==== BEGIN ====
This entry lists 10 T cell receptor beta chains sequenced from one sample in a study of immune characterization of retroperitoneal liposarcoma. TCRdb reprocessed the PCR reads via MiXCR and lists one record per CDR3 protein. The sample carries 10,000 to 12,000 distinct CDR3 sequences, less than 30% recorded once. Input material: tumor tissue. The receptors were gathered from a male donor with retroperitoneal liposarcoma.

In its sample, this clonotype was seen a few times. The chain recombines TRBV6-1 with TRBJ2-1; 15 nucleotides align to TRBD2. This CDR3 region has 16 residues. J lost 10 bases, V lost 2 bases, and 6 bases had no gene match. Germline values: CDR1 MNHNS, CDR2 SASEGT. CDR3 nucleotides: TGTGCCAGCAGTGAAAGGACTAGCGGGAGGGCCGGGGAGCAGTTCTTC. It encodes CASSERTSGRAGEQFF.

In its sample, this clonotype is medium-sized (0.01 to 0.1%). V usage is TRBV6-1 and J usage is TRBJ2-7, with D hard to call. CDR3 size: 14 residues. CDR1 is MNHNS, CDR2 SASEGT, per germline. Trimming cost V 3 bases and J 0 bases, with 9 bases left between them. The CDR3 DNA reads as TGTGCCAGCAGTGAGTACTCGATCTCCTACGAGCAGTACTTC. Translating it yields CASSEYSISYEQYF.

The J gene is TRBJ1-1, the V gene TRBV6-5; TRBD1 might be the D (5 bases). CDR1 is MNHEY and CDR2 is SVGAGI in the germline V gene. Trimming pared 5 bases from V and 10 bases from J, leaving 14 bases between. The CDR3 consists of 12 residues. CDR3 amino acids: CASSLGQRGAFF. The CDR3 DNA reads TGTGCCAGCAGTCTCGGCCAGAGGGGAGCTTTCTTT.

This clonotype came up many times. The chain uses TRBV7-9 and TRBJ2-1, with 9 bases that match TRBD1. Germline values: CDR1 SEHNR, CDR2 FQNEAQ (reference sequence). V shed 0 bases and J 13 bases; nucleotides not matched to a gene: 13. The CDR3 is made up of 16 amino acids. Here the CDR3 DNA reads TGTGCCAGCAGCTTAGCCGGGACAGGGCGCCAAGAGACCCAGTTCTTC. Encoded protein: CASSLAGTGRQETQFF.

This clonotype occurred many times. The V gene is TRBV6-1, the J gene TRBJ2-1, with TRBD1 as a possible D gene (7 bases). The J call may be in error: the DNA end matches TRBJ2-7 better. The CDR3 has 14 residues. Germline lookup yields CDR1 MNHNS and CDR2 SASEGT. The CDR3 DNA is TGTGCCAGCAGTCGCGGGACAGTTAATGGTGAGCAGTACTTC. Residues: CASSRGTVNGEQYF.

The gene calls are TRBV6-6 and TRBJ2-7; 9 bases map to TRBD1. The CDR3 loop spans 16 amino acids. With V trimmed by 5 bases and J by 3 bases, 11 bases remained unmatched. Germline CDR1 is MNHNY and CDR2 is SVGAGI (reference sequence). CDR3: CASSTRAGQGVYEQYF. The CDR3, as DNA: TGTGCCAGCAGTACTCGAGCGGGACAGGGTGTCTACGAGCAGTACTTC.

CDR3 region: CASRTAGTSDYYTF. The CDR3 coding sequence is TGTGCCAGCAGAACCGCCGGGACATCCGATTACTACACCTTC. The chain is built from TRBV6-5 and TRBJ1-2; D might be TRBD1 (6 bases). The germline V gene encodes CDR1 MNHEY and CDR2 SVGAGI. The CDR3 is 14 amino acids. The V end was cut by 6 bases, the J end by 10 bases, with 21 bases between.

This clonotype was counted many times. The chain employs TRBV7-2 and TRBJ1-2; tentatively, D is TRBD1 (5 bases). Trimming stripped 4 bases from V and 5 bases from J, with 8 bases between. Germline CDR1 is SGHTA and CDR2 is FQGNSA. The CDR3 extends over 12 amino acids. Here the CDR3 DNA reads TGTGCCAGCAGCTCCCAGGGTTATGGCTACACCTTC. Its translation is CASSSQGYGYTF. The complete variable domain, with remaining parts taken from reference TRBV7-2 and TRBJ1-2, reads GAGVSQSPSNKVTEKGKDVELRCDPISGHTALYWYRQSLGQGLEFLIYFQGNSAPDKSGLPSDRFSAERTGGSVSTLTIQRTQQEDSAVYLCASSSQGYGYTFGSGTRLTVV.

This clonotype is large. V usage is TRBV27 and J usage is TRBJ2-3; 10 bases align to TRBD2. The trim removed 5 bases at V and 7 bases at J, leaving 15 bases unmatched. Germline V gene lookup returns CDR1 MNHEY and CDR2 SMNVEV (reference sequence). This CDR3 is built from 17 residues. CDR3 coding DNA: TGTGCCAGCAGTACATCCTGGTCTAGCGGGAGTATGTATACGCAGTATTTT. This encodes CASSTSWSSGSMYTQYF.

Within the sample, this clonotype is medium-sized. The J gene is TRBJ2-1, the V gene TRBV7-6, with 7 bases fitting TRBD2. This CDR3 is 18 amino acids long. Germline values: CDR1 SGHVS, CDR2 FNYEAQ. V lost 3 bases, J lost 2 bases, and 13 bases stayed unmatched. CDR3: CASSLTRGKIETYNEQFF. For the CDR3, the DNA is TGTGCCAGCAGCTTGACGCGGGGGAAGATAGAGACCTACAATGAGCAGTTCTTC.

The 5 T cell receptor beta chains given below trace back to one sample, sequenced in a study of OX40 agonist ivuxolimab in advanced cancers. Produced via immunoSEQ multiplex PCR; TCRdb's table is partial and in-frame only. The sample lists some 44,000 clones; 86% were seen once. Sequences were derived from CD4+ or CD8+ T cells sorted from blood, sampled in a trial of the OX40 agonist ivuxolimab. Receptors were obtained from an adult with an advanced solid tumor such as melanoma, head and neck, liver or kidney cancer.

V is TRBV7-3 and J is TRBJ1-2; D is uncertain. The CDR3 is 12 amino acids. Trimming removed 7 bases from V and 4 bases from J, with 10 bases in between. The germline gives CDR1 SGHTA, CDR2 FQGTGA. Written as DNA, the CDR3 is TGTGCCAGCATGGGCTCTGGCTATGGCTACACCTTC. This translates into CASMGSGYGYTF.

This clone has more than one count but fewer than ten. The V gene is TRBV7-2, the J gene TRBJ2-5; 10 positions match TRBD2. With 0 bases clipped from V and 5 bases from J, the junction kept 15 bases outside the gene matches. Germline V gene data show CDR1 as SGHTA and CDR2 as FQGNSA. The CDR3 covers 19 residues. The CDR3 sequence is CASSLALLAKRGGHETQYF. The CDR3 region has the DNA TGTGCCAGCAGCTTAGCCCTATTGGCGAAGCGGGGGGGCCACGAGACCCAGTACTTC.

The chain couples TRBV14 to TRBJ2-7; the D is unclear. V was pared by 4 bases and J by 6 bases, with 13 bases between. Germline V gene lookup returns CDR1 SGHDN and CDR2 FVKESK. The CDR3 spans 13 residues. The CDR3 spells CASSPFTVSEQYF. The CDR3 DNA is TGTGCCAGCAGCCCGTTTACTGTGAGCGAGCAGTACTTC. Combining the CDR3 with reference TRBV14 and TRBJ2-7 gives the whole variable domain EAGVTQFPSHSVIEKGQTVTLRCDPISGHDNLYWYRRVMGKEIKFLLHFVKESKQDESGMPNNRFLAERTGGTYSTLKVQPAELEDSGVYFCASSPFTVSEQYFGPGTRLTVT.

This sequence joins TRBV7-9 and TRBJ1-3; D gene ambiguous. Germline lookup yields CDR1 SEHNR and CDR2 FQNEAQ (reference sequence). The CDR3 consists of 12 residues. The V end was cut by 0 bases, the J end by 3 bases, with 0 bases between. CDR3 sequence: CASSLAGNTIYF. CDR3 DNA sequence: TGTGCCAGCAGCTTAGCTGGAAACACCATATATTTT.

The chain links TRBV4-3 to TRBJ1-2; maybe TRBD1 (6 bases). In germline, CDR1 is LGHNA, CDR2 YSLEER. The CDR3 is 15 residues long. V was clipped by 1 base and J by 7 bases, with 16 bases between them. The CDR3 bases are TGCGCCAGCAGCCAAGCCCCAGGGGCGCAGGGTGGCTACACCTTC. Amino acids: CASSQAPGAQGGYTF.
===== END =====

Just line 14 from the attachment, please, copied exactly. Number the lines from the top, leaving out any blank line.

This clone has more than one count but fewer than ten. The V gene is TRBV7-2, the J gene TRBJ2-5; 10 positions match TRBD2. With 0 bases clipped from V and 5 bases from J, the junction kept 15 bases outside the gene matches. Germline V gene data show CDR1 as SGHTA and CDR2 as FQGNSA. The CDR3 covers 19 residues. The CDR3 sequence is CASSLALLAKRGGHETQYF. The CDR3 region has the DNA TGTGCCAGCAGCTTAGCCCTATTGGCGAAGCGGGGGGGCCACGAGACCCAGTACTTC.